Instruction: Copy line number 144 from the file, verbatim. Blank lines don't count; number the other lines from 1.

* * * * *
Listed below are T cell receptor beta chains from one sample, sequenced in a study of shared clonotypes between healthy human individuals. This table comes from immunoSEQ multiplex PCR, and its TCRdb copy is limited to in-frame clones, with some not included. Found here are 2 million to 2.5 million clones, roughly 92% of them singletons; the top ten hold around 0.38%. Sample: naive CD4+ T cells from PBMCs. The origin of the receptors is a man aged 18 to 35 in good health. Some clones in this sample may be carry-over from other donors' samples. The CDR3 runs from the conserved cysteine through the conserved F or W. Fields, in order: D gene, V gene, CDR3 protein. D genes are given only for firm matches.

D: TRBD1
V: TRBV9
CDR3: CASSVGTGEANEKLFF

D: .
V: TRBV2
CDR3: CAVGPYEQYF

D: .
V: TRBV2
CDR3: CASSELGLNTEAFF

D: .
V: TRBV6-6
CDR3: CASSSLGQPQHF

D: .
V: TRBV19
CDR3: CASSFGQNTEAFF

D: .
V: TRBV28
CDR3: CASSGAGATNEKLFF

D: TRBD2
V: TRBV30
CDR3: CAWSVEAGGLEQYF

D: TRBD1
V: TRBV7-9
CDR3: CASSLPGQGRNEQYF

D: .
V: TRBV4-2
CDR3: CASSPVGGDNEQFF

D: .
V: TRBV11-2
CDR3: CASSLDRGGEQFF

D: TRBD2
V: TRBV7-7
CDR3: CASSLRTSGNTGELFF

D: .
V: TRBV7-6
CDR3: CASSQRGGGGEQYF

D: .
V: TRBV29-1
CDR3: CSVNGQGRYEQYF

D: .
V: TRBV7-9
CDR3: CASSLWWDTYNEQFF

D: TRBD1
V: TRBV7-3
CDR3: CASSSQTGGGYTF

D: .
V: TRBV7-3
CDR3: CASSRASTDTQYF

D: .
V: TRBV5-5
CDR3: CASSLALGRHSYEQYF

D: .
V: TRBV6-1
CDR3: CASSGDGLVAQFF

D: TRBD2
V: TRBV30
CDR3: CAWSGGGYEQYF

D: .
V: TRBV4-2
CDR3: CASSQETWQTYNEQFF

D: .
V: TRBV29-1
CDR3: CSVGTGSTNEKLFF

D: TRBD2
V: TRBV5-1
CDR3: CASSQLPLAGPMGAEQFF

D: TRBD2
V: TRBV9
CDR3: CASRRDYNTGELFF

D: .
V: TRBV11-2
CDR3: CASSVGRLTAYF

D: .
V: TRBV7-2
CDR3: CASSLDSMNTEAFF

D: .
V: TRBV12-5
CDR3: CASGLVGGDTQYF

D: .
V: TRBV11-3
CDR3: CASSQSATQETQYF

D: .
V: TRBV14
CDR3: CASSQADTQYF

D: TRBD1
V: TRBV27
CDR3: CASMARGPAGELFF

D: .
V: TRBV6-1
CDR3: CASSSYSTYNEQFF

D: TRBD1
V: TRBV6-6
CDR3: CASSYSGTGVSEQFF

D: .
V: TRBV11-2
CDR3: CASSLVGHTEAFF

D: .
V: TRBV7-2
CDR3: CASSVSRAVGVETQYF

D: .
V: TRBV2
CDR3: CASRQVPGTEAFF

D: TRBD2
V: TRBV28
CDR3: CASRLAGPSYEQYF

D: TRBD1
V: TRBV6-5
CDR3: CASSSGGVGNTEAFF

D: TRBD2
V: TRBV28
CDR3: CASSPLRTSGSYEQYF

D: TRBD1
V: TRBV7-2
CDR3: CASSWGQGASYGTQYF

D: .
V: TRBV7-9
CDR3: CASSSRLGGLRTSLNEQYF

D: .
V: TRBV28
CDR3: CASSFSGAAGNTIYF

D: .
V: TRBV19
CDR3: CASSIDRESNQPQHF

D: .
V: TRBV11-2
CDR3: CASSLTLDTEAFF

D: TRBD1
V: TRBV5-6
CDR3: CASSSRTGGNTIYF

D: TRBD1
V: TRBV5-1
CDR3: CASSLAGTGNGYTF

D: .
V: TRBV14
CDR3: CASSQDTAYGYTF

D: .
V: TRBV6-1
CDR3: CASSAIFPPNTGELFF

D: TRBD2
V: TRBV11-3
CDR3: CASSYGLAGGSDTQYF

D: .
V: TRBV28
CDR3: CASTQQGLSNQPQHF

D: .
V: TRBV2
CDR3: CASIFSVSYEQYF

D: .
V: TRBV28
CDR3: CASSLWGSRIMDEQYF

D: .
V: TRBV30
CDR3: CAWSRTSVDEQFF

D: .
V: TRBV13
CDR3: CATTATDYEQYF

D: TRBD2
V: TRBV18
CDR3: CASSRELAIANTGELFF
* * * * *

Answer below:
V: TRBV28